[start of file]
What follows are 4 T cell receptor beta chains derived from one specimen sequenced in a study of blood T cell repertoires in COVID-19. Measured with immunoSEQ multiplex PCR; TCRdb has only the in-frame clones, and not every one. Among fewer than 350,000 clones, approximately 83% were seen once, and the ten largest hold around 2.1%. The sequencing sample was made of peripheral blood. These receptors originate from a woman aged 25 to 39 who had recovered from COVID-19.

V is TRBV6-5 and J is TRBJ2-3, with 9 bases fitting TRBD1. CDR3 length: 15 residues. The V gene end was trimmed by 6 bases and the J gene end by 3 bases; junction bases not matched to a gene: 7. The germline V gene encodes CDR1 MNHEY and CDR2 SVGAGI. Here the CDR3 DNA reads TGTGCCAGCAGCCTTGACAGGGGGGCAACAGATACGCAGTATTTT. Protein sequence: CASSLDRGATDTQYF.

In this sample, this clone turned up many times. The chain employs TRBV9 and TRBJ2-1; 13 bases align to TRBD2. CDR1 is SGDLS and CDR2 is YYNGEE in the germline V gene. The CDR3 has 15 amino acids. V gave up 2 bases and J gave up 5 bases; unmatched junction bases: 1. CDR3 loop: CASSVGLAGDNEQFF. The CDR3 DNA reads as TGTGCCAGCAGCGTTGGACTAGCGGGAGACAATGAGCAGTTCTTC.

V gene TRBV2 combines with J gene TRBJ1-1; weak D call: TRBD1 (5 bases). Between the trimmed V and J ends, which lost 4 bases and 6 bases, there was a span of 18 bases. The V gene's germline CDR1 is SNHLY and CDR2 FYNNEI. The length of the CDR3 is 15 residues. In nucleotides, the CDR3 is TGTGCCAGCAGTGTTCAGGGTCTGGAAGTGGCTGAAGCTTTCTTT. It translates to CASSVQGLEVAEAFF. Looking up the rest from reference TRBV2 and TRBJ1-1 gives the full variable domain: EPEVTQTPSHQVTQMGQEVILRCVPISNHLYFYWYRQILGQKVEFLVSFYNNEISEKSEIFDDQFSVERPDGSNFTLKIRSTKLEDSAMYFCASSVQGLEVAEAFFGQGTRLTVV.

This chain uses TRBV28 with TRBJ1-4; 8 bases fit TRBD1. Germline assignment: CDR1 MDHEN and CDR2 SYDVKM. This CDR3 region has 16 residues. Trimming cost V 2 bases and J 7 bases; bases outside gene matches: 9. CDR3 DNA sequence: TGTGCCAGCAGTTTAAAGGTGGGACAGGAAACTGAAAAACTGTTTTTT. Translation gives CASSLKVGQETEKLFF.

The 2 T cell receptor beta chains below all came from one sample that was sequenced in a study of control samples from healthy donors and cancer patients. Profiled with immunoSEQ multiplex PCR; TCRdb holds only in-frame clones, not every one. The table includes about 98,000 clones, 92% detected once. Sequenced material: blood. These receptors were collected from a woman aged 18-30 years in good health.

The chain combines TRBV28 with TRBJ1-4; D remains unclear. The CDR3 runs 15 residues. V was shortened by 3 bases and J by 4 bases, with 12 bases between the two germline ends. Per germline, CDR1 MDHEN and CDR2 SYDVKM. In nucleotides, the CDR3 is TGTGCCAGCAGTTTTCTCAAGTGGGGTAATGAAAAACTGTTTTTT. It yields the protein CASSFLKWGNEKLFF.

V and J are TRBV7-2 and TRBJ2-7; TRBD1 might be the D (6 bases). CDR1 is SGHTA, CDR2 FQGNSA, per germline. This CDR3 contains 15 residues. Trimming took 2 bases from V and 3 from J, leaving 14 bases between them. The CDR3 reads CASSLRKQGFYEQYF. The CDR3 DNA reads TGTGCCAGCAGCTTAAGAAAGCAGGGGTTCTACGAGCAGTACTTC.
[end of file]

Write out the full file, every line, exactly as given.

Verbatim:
What follows are 4 T cell receptor beta chains derived from one specimen sequenced in a study of blood T cell repertoires in COVID-19. Measured with immunoSEQ multiplex PCR; TCRdb has only the in-frame clones, and not every one. Among fewer than 350,000 clones, approximately 83% were seen once, and the ten largest hold around 2.1%. The sequencing sample was made of peripheral blood. These receptors originate from a woman aged 25 to 39 who had recovered from COVID-19.

V is TRBV6-5 and J is TRBJ2-3, with 9 bases fitting TRBD1. CDR3 length: 15 residues. The V gene end was trimmed by 6 bases and the J gene end by 3 bases; junction bases not matched to a gene: 7. The germline V gene encodes CDR1 MNHEY and CDR2 SVGAGI. Here the CDR3 DNA reads TGTGCCAGCAGCCTTGACAGGGGGGCAACAGATACGCAGTATTTT. Protein sequence: CASSLDRGATDTQYF.

In this sample, this clone turned up many times. The chain employs TRBV9 and TRBJ2-1; 13 bases align to TRBD2. CDR1 is SGDLS and CDR2 is YYNGEE in the germline V gene. The CDR3 has 15 amino acids. V gave up 2 bases and J gave up 5 bases; unmatched junction bases: 1. CDR3 loop: CASSVGLAGDNEQFF. The CDR3 DNA reads as TGTGCCAGCAGCGTTGGACTAGCGGGAGACAATGAGCAGTTCTTC.

V gene TRBV2 combines with J gene TRBJ1-1; weak D call: TRBD1 (5 bases). Between the trimmed V and J ends, which lost 4 bases and 6 bases, there was a span of 18 bases. The V gene's germline CDR1 is SNHLY and CDR2 FYNNEI. The length of the CDR3 is 15 residues. In nucleotides, the CDR3 is TGTGCCAGCAGTGTTCAGGGTCTGGAAGTGGCTGAAGCTTTCTTT. It translates to CASSVQGLEVAEAFF. Looking up the rest from reference TRBV2 and TRBJ1-1 gives the full variable domain: EPEVTQTPSHQVTQMGQEVILRCVPISNHLYFYWYRQILGQKVEFLVSFYNNEISEKSEIFDDQFSVERPDGSNFTLKIRSTKLEDSAMYFCASSVQGLEVAEAFFGQGTRLTVV.

This chain uses TRBV28 with TRBJ1-4; 8 bases fit TRBD1. Germline assignment: CDR1 MDHEN and CDR2 SYDVKM. This CDR3 region has 16 residues. Trimming cost V 2 bases and J 7 bases; bases outside gene matches: 9. CDR3 DNA sequence: TGTGCCAGCAGTTTAAAGGTGGGACAGGAAACTGAAAAACTGTTTTTT. Translation gives CASSLKVGQETEKLFF.

The 2 T cell receptor beta chains below all came from one sample that was sequenced in a study of control samples from healthy donors and cancer patients. Profiled with immunoSEQ multiplex PCR; TCRdb holds only in-frame clones, not every one. The table includes about 98,000 clones, 92% detected once. Sequenced material: blood. These receptors were collected from a woman aged 18-30 years in good health.

The chain combines TRBV28 with TRBJ1-4; D remains unclear. The CDR3 runs 15 residues. V was shortened by 3 bases and J by 4 bases, with 12 bases between the two germline ends. Per germline, CDR1 MDHEN and CDR2 SYDVKM. In nucleotides, the CDR3 is TGTGCCAGCAGTTTTCTCAAGTGGGGTAATGAAAAACTGTTTTTT. It yields the protein CASSFLKWGNEKLFF.

V and J are TRBV7-2 and TRBJ2-7; TRBD1 might be the D (6 bases). CDR1 is SGHTA, CDR2 FQGNSA, per germline. This CDR3 contains 15 residues. Trimming took 2 bases from V and 3 from J, leaving 14 bases between them. The CDR3 reads CASSLRKQGFYEQYF. The CDR3 DNA reads TGTGCCAGCAGCTTAAGAAAGCAGGGGTTCTACGAGCAGTACTTC.